World Championships and Winter Olympics

The super combined format debuted at the world championships in 2007 in Åre, Sweden, and at the Winter Olympics in 2010 at Whistler, Canada.

Men's World Cup podiums

In the following table men's combined (super combined from 2007) World Cup podiums in the World Cup since first edition in 1976.[5]

Season 1st 2nd 3rd
1975 not awarded
1976 Switzerland Walter Tresch Italy Gustav Thöni Canada Jim Hunter
not awarded
1978 not contested
1979 not awarded
1980 United States Phil Mahre Liechtenstein Andreas Wenzel Austria Anton Steiner
1981 United States Phil Mahre Liechtenstein Andreas Wenzel Switzerland Peter Müller
1982 United States Phil Mahre Liechtenstein Andreas Wenzel Norway Even Hole
1983 United States Phil Mahre Switzerland Peter Lüscher Luxembourg Marc Girardelli
1984 Liechtenstein Andreas Wenzel Switzerland Pirmin Zurbriggen Austria Anton Steiner
1985 Liechtenstein Andreas Wenzel Switzerland Franz Heinzer Switzerland Peter Müller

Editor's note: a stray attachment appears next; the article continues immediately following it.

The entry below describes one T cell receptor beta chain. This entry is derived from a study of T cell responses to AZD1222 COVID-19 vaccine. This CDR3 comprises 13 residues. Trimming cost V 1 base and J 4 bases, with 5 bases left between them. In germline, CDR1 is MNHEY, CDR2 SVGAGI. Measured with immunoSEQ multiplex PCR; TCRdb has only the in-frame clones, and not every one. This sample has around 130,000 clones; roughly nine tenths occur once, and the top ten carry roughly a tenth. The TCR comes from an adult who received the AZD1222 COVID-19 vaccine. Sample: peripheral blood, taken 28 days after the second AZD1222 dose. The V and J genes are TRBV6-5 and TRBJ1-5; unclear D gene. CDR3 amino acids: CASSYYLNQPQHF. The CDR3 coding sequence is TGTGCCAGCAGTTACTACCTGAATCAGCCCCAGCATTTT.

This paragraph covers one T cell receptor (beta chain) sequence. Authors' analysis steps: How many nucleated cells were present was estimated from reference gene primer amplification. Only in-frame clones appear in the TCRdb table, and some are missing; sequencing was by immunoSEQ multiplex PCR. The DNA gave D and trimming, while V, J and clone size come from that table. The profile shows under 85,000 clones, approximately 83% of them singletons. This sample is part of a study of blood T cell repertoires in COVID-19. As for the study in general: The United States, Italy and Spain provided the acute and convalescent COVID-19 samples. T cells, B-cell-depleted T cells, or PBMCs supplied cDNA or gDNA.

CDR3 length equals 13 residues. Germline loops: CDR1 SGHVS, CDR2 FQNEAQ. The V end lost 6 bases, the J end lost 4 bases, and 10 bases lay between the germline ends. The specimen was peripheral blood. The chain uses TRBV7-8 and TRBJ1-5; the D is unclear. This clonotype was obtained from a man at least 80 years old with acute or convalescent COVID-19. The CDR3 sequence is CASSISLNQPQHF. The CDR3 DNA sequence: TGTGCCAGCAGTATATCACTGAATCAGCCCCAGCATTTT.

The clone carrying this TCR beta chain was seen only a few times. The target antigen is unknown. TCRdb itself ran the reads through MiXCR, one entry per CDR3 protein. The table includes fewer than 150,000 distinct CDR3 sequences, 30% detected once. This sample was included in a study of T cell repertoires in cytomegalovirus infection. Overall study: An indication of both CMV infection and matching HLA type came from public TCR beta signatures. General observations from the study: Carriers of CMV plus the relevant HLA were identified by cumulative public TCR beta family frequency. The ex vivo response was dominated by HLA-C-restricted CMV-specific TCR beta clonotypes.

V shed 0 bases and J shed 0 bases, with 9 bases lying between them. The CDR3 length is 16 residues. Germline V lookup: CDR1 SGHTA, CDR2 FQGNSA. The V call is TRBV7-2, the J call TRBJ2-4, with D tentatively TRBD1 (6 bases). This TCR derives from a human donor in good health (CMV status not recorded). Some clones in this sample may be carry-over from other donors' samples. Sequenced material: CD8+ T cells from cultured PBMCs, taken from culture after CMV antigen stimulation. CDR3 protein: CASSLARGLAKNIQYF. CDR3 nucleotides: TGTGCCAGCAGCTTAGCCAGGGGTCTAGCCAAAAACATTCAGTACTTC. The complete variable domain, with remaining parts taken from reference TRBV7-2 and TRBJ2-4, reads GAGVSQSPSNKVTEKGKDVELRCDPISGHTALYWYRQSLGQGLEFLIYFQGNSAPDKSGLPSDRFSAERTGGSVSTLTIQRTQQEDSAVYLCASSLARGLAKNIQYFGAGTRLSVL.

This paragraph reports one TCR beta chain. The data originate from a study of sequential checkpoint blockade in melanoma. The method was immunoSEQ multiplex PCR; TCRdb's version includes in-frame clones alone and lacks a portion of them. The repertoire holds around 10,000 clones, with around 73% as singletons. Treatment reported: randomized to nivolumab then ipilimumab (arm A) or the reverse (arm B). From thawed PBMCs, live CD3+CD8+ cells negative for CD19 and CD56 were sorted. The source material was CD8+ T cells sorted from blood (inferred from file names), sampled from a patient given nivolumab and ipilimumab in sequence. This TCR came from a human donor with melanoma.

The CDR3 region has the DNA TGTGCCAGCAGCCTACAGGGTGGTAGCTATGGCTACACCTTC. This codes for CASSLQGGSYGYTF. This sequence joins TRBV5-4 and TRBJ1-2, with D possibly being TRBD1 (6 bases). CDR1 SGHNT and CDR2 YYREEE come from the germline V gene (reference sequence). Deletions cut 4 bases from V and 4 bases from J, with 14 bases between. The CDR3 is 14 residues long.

1986 Switzerland Pirmin Zurbriggen Luxembourg Marc Girardelli West Germany Markus Wasmeier
1987 Switzerland Pirmin Zurbriggen Liechtenstein Andreas Wenzel
1988 Austria Hubert Strolz Austria Günther Mader France Franck Piccard
1989 Luxembourg Marc Girardelli West Germany Markus Wasmeier Switzerland Pirmin Zurbriggen
1990 Switzerland Pirmin Zurbriggen Switzerland Paul Accola West Germany Markus Wasmeier
1991 Luxembourg Marc Girardelli Norway Lasse Kjus Austria Günther Mader
1992 Switzerland Paul Accola Austria Hubert Strolz Germany Markus Wasmeier
1993 Luxembourg Marc Girardelli Austria Günther Mader Norway Kjetil André Aamodt
1994 Norway Kjetil André Aamodt Norway Lasse Kjus Norway Harald Strand Nilsen
1995 Luxembourg Marc Girardelli Norway Harald Strand Nilsen Norway Lasse Kjus
1996 Austria Günther Mader Luxembourg Marc Girardelli Italy Alessandro Fattori
1997 Norway Kjetil André Aamodt Norway Lasse Kjus
Austria Günther Mader
1998 Austria Werner Franz Norway Kjetil André Aamodt
Austria Hermann Maier
1999 Norway Kjetil André Aamodt
Norway Lasse Kjus
Austria Werner Franz
2000 Norway Kjetil André Aamodt Austria Hermann Maier Sweden Fredrik Nyberg
2001 Norway Lasse Kjus Norway Kjetil André Aamodt
Austria Michael Walchhofer
2002 Norway Kjetil André Aamodt Norway Lasse Kjus Slovenia Andrej Jerman